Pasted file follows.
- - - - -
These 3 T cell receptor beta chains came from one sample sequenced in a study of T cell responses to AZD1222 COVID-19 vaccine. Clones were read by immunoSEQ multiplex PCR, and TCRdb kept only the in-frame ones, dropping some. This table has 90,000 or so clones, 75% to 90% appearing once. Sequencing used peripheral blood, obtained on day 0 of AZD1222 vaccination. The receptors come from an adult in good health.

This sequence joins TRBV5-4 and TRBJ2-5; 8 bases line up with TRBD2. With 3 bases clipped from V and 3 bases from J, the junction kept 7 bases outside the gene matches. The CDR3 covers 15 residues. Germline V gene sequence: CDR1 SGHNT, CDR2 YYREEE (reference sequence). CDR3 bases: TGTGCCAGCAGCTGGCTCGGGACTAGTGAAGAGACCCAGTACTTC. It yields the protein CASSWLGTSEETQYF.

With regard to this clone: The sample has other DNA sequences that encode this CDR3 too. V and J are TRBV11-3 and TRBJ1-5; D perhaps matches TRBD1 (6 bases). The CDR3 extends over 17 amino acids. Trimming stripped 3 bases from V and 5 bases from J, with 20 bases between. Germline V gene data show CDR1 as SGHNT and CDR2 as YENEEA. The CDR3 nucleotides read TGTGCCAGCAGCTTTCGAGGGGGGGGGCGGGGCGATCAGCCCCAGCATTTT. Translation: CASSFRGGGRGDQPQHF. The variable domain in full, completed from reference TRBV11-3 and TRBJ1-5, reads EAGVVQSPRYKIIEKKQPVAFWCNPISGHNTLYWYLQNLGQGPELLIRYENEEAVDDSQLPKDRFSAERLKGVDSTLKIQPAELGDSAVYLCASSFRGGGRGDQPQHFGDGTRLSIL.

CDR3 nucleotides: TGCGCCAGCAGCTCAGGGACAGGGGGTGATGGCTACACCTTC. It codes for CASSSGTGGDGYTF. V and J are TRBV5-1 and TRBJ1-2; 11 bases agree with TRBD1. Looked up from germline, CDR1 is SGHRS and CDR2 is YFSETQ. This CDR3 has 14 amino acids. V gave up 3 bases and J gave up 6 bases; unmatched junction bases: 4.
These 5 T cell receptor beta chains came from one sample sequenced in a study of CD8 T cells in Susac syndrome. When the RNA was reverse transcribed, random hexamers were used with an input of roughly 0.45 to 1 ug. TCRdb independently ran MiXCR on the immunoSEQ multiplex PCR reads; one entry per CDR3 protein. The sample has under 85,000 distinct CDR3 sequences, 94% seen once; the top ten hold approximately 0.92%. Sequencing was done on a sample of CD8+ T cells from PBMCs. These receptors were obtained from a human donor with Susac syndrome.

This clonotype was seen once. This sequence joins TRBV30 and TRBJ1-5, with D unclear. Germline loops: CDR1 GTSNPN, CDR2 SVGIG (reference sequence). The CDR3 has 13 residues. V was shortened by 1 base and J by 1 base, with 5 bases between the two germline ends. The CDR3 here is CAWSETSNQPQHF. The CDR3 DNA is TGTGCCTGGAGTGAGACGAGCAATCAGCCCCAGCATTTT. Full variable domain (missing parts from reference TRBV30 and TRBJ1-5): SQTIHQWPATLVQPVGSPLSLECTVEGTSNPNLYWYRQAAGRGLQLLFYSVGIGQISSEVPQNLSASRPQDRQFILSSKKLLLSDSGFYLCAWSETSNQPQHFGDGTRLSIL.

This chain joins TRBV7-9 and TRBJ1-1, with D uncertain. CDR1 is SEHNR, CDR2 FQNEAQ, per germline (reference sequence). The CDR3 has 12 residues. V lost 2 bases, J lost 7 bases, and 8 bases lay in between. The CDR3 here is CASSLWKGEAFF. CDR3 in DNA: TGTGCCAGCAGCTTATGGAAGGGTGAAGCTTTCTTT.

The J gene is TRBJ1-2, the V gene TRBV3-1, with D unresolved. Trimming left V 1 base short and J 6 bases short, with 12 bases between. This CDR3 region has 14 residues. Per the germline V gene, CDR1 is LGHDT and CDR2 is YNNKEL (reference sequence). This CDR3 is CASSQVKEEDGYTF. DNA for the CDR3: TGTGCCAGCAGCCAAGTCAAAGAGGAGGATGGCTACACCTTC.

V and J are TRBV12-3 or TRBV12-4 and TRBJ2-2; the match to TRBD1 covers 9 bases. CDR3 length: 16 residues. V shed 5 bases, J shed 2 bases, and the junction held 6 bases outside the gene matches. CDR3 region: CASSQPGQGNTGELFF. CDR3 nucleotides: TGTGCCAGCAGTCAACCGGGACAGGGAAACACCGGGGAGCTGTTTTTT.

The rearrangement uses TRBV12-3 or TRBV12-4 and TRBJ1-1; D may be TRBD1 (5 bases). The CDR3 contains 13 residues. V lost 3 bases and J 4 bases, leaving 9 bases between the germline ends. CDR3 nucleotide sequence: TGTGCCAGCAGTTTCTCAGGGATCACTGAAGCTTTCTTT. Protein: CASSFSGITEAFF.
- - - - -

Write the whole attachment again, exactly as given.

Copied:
These 3 T cell receptor beta chains came from one sample sequenced in a study of T cell responses to AZD1222 COVID-19 vaccine. Clones were read by immunoSEQ multiplex PCR, and TCRdb kept only the in-frame ones, dropping some. This table has 90,000 or so clones, 75% to 90% appearing once. Sequencing used peripheral blood, obtained on day 0 of AZD1222 vaccination. The receptors come from an adult in good health.

This sequence joins TRBV5-4 and TRBJ2-5; 8 bases line up with TRBD2. With 3 bases clipped from V and 3 bases from J, the junction kept 7 bases outside the gene matches. The CDR3 covers 15 residues. Germline V gene sequence: CDR1 SGHNT, CDR2 YYREEE (reference sequence). CDR3 bases: TGTGCCAGCAGCTGGCTCGGGACTAGTGAAGAGACCCAGTACTTC. It yields the protein CASSWLGTSEETQYF.

With regard to this clone: The sample has other DNA sequences that encode this CDR3 too. V and J are TRBV11-3 and TRBJ1-5; D perhaps matches TRBD1 (6 bases). The CDR3 extends over 17 amino acids. Trimming stripped 3 bases from V and 5 bases from J, with 20 bases between. Germline V gene data show CDR1 as SGHNT and CDR2 as YENEEA. The CDR3 nucleotides read TGTGCCAGCAGCTTTCGAGGGGGGGGGCGGGGCGATCAGCCCCAGCATTTT. Translation: CASSFRGGGRGDQPQHF. The variable domain in full, completed from reference TRBV11-3 and TRBJ1-5, reads EAGVVQSPRYKIIEKKQPVAFWCNPISGHNTLYWYLQNLGQGPELLIRYENEEAVDDSQLPKDRFSAERLKGVDSTLKIQPAELGDSAVYLCASSFRGGGRGDQPQHFGDGTRLSIL.

CDR3 nucleotides: TGCGCCAGCAGCTCAGGGACAGGGGGTGATGGCTACACCTTC. It codes for CASSSGTGGDGYTF. V and J are TRBV5-1 and TRBJ1-2; 11 bases agree with TRBD1. Looked up from germline, CDR1 is SGHRS and CDR2 is YFSETQ. This CDR3 has 14 amino acids. V gave up 3 bases and J gave up 6 bases; unmatched junction bases: 4.
These 5 T cell receptor beta chains came from one sample sequenced in a study of CD8 T cells in Susac syndrome. When the RNA was reverse transcribed, random hexamers were used with an input of roughly 0.45 to 1 ug. TCRdb independently ran MiXCR on the immunoSEQ multiplex PCR reads; one entry per CDR3 protein. The sample has under 85,000 distinct CDR3 sequences, 94% seen once; the top ten hold approximately 0.92%. Sequencing was done on a sample of CD8+ T cells from PBMCs. These receptors were obtained from a human donor with Susac syndrome.

This clonotype was seen once. This sequence joins TRBV30 and TRBJ1-5, with D unclear. Germline loops: CDR1 GTSNPN, CDR2 SVGIG (reference sequence). The CDR3 has 13 residues. V was shortened by 1 base and J by 1 base, with 5 bases between the two germline ends. The CDR3 here is CAWSETSNQPQHF. The CDR3 DNA is TGTGCCTGGAGTGAGACGAGCAATCAGCCCCAGCATTTT. Full variable domain (missing parts from reference TRBV30 and TRBJ1-5): SQTIHQWPATLVQPVGSPLSLECTVEGTSNPNLYWYRQAAGRGLQLLFYSVGIGQISSEVPQNLSASRPQDRQFILSSKKLLLSDSGFYLCAWSETSNQPQHFGDGTRLSIL.

This chain joins TRBV7-9 and TRBJ1-1, with D uncertain. CDR1 is SEHNR, CDR2 FQNEAQ, per germline (reference sequence). The CDR3 has 12 residues. V lost 2 bases, J lost 7 bases, and 8 bases lay in between. The CDR3 here is CASSLWKGEAFF. CDR3 in DNA: TGTGCCAGCAGCTTATGGAAGGGTGAAGCTTTCTTT.

The J gene is TRBJ1-2, the V gene TRBV3-1, with D unresolved. Trimming left V 1 base short and J 6 bases short, with 12 bases between. This CDR3 region has 14 residues. Per the germline V gene, CDR1 is LGHDT and CDR2 is YNNKEL (reference sequence). This CDR3 is CASSQVKEEDGYTF. DNA for the CDR3: TGTGCCAGCAGCCAAGTCAAAGAGGAGGATGGCTACACCTTC.

V and J are TRBV12-3 or TRBV12-4 and TRBJ2-2; the match to TRBD1 covers 9 bases. CDR3 length: 16 residues. V shed 5 bases, J shed 2 bases, and the junction held 6 bases outside the gene matches. CDR3 region: CASSQPGQGNTGELFF. CDR3 nucleotides: TGTGCCAGCAGTCAACCGGGACAGGGAAACACCGGGGAGCTGTTTTTT.

The rearrangement uses TRBV12-3 or TRBV12-4 and TRBJ1-1; D may be TRBD1 (5 bases). The CDR3 contains 13 residues. V lost 3 bases and J 4 bases, leaving 9 bases between the germline ends. CDR3 nucleotide sequence: TGTGCCAGCAGTTTCTCAGGGATCACTGAAGCTTTCTTT. Protein: CASSFSGITEAFF.